The GMS Economic Cooperation Program has helped uplift countries of Greater Mekong Subregion that were once ravaged by poverty. These nations are now economic success stories with stunning progress over the past quarter century.
Since it was established in 1992 as a means to enhance economic relations and promote regional cooperation, its six member countries—Cambodia, China, Lao People's Democratic Republic, Myanmar, Thailand, and Vietnam—have built a platform for economic cooperation that has mobilized almost $21 billion for high-priority infrastructure projects. Foreign direct investment into the subregion has surged ten times and trade among its countries has climbed from $5 billion to over $414 billion.
But the subregion faces challenges to its prosperity. Further reducing poverty, managing climate change, energy efficiency, food security, and sustainable urbanization remain priorities of the GMS Program. New challenges countries face include growing inequality, rising levels of cross-border migration, and the potential impact on jobs of the fourth industrial revolution.
Moreover, GMS countries have agreed to significant commitments under the Sustainable Development Goals and the Paris Agreement on climate change.
There are also emerging opportunities for the region, including new technologies in various sectors such as education, agriculture, health, and finance. GMS countries are situated at the crossroads of South and Southeast Asia, and hence can benefit from the increased momentum for growth in South Asia.
As GMS leaders gather this week in Hanoi to chart the future of the program, it's a good time to consider how a new generation of initiatives can ensure the Program remains relevant to the subregion's needs.
The Hanoi Action Plan and the GMS Regional Investment Framework 2022, both proposed for adoption at the Summit, provide a platform for countries to strengthen cooperation through continuous innovation. The latter has identified a new pipeline of 227 projects worth about $66 billion. These two documents will have a sharpened focus on the GMS Program's strategic goals of enhancing connectivity, competitiveness, and community in the subregion.
Connectivity has dramatically improved under GMS program. More than 10,000 kilometers of new or upgraded roads and 3,000 kilometers of transmission and distribution lines have been added. The Hanoi Action Plan calls for the continued expansion of these economic corridors based upon transport networks to boost connectivity both between and within countries.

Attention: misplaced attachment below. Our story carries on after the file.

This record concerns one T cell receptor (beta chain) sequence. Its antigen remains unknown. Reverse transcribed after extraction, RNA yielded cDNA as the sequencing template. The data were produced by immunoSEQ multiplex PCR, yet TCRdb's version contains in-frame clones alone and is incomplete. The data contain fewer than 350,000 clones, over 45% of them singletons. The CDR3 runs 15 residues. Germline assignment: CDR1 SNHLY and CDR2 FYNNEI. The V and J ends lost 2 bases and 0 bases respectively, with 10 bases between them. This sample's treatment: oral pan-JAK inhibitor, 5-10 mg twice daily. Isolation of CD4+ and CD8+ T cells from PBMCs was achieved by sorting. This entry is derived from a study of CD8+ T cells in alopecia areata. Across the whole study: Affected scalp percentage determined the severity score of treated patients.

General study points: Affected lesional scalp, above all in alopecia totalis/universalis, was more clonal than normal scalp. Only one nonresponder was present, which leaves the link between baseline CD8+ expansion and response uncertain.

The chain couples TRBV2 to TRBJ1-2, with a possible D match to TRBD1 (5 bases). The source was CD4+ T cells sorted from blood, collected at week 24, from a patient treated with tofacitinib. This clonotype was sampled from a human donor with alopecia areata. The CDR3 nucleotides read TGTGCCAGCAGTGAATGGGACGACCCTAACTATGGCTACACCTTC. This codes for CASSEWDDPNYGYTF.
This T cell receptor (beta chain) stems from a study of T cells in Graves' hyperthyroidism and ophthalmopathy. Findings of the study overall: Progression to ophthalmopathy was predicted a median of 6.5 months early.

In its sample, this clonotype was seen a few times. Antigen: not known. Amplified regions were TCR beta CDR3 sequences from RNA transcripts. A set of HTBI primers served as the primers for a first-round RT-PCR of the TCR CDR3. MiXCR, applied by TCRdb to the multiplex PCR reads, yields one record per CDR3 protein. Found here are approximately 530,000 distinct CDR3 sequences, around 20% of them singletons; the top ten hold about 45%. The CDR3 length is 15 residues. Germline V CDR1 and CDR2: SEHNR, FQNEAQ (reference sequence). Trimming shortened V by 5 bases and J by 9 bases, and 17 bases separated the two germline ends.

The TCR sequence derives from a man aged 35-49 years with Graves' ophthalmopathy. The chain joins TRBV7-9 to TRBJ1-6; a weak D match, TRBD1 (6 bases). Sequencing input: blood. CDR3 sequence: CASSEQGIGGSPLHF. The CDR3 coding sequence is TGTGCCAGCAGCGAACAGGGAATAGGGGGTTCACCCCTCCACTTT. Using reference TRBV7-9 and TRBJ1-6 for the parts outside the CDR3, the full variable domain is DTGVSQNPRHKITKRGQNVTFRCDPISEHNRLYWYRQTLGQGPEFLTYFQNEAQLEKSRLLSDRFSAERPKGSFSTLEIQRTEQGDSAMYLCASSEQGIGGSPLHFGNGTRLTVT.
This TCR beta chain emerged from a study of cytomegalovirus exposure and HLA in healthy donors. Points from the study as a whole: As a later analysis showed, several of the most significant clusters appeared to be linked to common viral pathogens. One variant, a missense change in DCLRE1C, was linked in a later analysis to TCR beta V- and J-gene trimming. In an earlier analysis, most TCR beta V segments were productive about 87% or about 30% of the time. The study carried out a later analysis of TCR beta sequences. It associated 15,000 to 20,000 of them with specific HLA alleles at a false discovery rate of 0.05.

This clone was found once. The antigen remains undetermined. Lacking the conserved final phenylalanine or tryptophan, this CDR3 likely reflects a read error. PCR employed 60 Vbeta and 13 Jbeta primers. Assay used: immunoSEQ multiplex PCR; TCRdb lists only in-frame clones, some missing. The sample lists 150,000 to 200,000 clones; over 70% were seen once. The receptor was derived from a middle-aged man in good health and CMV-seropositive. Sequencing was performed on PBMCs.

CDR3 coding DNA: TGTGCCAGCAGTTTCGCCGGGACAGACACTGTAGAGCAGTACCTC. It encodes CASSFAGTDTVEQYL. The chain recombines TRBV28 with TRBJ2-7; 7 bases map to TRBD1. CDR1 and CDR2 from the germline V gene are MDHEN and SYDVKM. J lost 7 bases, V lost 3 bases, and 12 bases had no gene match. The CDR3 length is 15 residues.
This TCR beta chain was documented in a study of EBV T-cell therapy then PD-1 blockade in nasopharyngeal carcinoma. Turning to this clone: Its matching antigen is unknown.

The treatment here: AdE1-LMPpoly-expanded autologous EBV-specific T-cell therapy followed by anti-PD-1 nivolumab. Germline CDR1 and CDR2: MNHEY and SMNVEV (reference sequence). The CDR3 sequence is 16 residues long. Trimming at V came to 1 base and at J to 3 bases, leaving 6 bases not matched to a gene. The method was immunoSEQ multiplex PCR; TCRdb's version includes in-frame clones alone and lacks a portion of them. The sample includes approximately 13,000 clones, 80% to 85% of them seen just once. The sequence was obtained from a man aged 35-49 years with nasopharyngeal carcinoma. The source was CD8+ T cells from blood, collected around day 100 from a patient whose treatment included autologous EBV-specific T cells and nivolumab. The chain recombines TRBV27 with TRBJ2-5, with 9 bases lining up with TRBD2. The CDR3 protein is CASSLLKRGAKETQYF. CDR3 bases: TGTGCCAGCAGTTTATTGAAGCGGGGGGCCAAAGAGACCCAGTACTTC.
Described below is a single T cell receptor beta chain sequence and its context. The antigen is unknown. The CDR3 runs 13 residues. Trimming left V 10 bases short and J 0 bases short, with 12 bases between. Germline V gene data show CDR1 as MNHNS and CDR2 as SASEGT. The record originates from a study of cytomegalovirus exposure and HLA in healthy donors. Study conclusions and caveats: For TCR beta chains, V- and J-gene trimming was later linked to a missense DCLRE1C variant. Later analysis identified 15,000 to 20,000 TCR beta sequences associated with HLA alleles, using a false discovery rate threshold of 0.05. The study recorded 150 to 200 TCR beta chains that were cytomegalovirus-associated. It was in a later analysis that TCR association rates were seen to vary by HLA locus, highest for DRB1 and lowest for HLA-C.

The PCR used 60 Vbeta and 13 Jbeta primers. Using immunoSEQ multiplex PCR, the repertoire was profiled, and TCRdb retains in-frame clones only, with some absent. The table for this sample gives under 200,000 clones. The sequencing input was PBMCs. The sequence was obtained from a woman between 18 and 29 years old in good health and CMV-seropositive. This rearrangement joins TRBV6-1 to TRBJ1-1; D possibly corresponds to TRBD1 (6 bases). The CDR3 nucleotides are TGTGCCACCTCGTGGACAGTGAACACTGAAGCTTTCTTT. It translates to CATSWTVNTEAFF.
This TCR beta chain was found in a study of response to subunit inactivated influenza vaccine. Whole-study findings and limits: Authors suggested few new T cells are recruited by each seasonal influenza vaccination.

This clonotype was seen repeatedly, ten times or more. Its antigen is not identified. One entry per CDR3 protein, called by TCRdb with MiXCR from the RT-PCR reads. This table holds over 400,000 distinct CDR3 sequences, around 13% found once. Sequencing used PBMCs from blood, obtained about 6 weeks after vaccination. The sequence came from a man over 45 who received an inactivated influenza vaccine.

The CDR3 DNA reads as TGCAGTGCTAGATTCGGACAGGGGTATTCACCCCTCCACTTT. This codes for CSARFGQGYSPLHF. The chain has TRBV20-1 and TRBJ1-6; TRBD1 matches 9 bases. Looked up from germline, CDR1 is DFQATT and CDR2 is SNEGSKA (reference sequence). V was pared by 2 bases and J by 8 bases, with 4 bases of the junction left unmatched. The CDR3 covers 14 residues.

Competitiveness in the subregion is improving. Looking ahead, it will be important to continue cutting red tape and remove remaining barriers to transport and trade.
Finally, communities are being strengthened through cross-border initiatives to control the spread of communicable diseases, expand educational opportunities, protect the subregion's rich biodiversity, and mitigate the impact of climate change.
ADB, which has been the program's secretariat since its inception, expects to provide $7 billion over the next 5 years for a range of projects supporting transport, tourism, energy, climate change mitigation, agribusiness value chains, and urban development. This builds on more than $8 billion in financing provided by ADB so far under the program.
To deliver these projects and achieve these goals in the two documents, strong partnerships are vital. The GMS Program depends on the collaboration of many stakeholders, including local administration and communities, development partners, academia, and the media.
The GMS will benefit from strengthened partnerships with other regional and global cooperation platforms, leading to new opportunities for future development.
China has been an active player in cooperation at various levels and in all areas under the GMS program, and has made significant contribution to boost economic growth and improve people's wellbeing in the subregion. To further these gains, I believe the GMS program can deepen its collaboration with the Belt and Road Initiative, ASEAN and other regional and subregional programs.
Partnerships with the private sector will also be increasingly important, and it is gratifying to see them deepening through platforms such as GMS Business Council, the e-Commerce Platform, GMS tourism and agriculture forums, and the recent Finance Sector and Trade Finance Conference.
I am optimistic that the subregion will meet its challenges and capitalize on emerging opportunities. By working together, GMS countries can deliver rapid, sustainable, and inclusive growth for another 25 years and beyond. ADB will continue to be an important and trusted partner in that endeavor.
(The author is the President of Asian Development Bank)